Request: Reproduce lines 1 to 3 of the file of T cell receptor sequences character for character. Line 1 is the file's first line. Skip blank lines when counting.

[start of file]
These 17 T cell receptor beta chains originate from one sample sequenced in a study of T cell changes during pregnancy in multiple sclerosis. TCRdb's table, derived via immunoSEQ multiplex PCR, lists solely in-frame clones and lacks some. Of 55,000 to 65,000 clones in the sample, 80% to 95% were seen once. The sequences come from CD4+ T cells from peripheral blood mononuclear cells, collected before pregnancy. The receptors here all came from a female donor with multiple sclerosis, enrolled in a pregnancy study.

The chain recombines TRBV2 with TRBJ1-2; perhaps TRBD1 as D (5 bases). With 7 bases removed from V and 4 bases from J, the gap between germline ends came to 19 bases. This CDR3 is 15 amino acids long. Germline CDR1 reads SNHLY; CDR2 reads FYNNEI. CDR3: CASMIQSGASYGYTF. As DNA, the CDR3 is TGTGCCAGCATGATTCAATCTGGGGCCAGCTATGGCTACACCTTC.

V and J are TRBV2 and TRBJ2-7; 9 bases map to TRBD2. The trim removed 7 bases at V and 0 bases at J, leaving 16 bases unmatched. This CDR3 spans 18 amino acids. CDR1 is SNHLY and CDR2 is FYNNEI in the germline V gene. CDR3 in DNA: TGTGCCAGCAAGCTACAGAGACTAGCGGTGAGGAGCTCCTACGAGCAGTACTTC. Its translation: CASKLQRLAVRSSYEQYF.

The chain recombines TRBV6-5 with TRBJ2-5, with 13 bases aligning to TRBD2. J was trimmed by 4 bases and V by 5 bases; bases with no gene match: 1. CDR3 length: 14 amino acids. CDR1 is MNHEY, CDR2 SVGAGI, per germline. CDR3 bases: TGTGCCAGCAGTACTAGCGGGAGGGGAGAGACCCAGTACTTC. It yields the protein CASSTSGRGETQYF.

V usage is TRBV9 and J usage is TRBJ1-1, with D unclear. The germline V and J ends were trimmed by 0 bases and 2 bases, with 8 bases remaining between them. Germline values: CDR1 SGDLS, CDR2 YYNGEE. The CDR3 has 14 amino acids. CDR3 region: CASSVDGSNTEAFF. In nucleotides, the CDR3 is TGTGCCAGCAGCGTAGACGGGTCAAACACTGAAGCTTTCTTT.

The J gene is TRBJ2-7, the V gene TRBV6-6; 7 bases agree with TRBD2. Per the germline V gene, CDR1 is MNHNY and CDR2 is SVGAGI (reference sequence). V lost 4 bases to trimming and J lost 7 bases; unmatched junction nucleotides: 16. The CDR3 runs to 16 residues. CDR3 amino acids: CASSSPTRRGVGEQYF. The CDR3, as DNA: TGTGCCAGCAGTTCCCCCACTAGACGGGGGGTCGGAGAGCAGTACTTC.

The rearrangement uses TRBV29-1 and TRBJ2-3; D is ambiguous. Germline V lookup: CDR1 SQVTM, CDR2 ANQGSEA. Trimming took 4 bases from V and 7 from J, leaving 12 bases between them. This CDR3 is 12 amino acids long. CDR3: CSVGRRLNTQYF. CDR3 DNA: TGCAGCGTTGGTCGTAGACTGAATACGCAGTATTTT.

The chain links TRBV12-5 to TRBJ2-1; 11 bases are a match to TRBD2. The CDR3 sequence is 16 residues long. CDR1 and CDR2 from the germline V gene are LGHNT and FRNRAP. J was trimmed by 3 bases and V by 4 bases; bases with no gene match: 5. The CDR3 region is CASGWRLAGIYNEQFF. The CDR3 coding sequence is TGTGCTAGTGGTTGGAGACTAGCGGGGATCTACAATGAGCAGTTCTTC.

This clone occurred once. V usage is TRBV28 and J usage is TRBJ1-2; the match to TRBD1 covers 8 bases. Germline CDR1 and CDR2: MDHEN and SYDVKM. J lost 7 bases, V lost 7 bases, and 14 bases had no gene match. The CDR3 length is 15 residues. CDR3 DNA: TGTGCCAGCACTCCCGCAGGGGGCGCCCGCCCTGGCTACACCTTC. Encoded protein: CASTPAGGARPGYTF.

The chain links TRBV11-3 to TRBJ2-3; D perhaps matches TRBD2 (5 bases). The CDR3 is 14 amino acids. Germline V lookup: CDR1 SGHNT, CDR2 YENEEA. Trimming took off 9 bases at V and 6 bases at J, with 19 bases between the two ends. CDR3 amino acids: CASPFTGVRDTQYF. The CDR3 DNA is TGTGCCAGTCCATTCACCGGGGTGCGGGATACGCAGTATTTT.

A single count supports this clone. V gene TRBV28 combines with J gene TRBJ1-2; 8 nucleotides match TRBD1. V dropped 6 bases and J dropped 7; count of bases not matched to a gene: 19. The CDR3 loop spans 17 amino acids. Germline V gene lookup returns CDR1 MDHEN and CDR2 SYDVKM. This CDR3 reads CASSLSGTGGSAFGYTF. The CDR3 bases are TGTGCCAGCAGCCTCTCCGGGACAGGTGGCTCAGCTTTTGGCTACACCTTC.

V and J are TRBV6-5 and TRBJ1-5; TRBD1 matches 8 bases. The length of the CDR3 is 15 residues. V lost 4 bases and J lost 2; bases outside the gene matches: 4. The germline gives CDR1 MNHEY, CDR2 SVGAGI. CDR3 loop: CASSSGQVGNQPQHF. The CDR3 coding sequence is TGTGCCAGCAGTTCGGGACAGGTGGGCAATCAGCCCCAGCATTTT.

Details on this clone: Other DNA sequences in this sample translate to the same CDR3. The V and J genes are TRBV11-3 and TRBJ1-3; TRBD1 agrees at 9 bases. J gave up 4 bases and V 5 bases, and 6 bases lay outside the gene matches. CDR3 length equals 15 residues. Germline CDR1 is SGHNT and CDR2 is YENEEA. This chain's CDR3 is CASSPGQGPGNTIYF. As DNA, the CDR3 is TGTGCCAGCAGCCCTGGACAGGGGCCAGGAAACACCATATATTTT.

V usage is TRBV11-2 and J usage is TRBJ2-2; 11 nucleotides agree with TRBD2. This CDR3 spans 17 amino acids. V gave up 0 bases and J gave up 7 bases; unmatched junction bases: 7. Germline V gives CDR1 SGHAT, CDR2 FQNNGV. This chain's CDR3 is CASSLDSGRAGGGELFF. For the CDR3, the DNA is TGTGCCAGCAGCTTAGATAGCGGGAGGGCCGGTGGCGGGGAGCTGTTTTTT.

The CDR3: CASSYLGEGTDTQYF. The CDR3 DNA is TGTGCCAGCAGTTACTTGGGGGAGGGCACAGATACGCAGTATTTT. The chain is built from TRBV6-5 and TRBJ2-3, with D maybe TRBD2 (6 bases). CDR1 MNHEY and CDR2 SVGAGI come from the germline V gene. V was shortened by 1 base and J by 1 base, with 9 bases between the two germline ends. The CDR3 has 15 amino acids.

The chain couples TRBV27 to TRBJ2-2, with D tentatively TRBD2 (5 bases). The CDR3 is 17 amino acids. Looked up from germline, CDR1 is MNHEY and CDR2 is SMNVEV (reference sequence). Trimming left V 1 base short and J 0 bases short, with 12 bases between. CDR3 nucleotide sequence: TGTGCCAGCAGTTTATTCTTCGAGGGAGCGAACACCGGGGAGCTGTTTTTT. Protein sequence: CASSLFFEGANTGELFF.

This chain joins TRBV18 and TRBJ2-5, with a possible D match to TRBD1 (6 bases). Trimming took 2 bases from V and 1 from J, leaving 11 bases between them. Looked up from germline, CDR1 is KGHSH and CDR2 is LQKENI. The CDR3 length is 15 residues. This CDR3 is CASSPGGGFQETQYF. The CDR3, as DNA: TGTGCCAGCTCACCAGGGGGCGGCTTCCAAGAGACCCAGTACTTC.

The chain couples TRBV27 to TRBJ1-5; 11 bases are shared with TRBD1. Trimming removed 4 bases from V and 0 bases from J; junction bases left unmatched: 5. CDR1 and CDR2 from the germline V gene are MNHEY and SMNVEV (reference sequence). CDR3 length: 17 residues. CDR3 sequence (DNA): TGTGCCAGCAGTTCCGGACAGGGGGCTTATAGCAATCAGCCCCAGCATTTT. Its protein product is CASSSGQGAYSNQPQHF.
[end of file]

These 17 T cell receptor beta chains originate from one sample sequenced in a study of T cell changes during pregnancy in multiple sclerosis. TCRdb's table, derived via immunoSEQ multiplex PCR, lists solely in-frame clones and lacks some. Of 55,000 to 65,000 clones in the sample, 80% to 95% were seen once. The sequences come from CD4+ T cells from peripheral blood mononuclear cells, collected before pregnancy. The receptors here all came from a female donor with multiple sclerosis, enrolled in a pregnancy study.

The chain recombines TRBV2 with TRBJ1-2; perhaps TRBD1 as D (5 bases). With 7 bases removed from V and 4 bases from J, the gap between germline ends came to 19 bases. This CDR3 is 15 amino acids long. Germline CDR1 reads SNHLY; CDR2 reads FYNNEI. CDR3: CASMIQSGASYGYTF. As DNA, the CDR3 is TGTGCCAGCATGATTCAATCTGGGGCCAGCTATGGCTACACCTTC.

V and J are TRBV2 and TRBJ2-7; 9 bases map to TRBD2. The trim removed 7 bases at V and 0 bases at J, leaving 16 bases unmatched. This CDR3 spans 18 amino acids. CDR1 is SNHLY and CDR2 is FYNNEI in the germline V gene. CDR3 in DNA: TGTGCCAGCAAGCTACAGAGACTAGCGGTGAGGAGCTCCTACGAGCAGTACTTC. Its translation: CASKLQRLAVRSSYEQYF.